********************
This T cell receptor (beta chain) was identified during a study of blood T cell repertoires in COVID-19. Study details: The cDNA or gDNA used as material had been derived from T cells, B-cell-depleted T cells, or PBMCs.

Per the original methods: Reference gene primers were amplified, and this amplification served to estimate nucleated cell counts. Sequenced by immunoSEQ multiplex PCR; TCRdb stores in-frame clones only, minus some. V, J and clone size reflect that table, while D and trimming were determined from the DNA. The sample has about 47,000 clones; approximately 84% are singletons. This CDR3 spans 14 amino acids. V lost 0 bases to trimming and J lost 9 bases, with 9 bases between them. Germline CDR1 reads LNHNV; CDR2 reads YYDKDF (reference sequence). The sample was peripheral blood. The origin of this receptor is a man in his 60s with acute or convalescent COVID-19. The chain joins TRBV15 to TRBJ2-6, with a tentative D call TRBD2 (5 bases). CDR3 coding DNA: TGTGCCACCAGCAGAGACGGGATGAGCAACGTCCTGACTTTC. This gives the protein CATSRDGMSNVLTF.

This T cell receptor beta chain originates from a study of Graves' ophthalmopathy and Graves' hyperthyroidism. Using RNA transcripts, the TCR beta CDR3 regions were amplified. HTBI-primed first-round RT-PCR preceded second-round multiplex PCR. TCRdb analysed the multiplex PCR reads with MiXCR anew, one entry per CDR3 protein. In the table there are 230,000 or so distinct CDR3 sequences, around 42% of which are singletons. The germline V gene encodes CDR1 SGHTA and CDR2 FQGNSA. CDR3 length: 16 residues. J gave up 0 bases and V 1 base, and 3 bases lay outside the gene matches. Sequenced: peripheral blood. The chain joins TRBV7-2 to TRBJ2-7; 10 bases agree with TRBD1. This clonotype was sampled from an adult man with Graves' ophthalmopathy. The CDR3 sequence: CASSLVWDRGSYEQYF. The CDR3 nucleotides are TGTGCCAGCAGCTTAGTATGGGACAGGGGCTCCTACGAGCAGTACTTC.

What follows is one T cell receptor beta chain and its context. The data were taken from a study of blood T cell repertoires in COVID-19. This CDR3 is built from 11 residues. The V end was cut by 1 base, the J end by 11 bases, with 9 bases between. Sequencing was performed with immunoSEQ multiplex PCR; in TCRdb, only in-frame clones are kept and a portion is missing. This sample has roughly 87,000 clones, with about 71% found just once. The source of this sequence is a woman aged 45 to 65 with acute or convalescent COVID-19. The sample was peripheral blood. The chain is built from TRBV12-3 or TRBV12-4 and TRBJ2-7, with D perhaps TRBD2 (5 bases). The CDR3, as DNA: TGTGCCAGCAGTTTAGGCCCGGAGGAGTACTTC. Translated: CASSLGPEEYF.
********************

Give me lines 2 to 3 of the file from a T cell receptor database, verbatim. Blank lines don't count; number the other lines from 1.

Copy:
Per the original methods: Reference gene primers were amplified, and this amplification served to estimate nucleated cell counts. Sequenced by immunoSEQ multiplex PCR; TCRdb stores in-frame clones only, minus some. V, J and clone size reflect that table, while D and trimming were determined from the DNA. The sample has about 47,000 clones; approximately 84% are singletons. This CDR3 spans 14 amino acids. V lost 0 bases to trimming and J lost 9 bases, with 9 bases between them. Germline CDR1 reads LNHNV; CDR2 reads YYDKDF (reference sequence). The sample was peripheral blood. The origin of this receptor is a man in his 60s with acute or convalescent COVID-19. The chain joins TRBV15 to TRBJ2-6, with a tentative D call TRBD2 (5 bases). CDR3 coding DNA: TGTGCCACCAGCAGAGACGGGATGAGCAACGTCCTGACTTTC. This gives the protein CATSRDGMSNVLTF.

This T cell receptor beta chain originates from a study of Graves' ophthalmopathy and Graves' hyperthyroidism. Using RNA transcripts, the TCR beta CDR3 regions were amplified. HTBI-primed first-round RT-PCR preceded second-round multiplex PCR. TCRdb analysed the multiplex PCR reads with MiXCR anew, one entry per CDR3 protein. In the table there are 230,000 or so distinct CDR3 sequences, around 42% of which are singletons. The germline V gene encodes CDR1 SGHTA and CDR2 FQGNSA. CDR3 length: 16 residues. J gave up 0 bases and V 1 base, and 3 bases lay outside the gene matches. Sequenced: peripheral blood. The chain joins TRBV7-2 to TRBJ2-7; 10 bases agree with TRBD1. This clonotype was sampled from an adult man with Graves' ophthalmopathy. The CDR3 sequence: CASSLVWDRGSYEQYF. The CDR3 nucleotides are TGTGCCAGCAGCTTAGTATGGGACAGGGGCTCCTACGAGCAGTACTTC.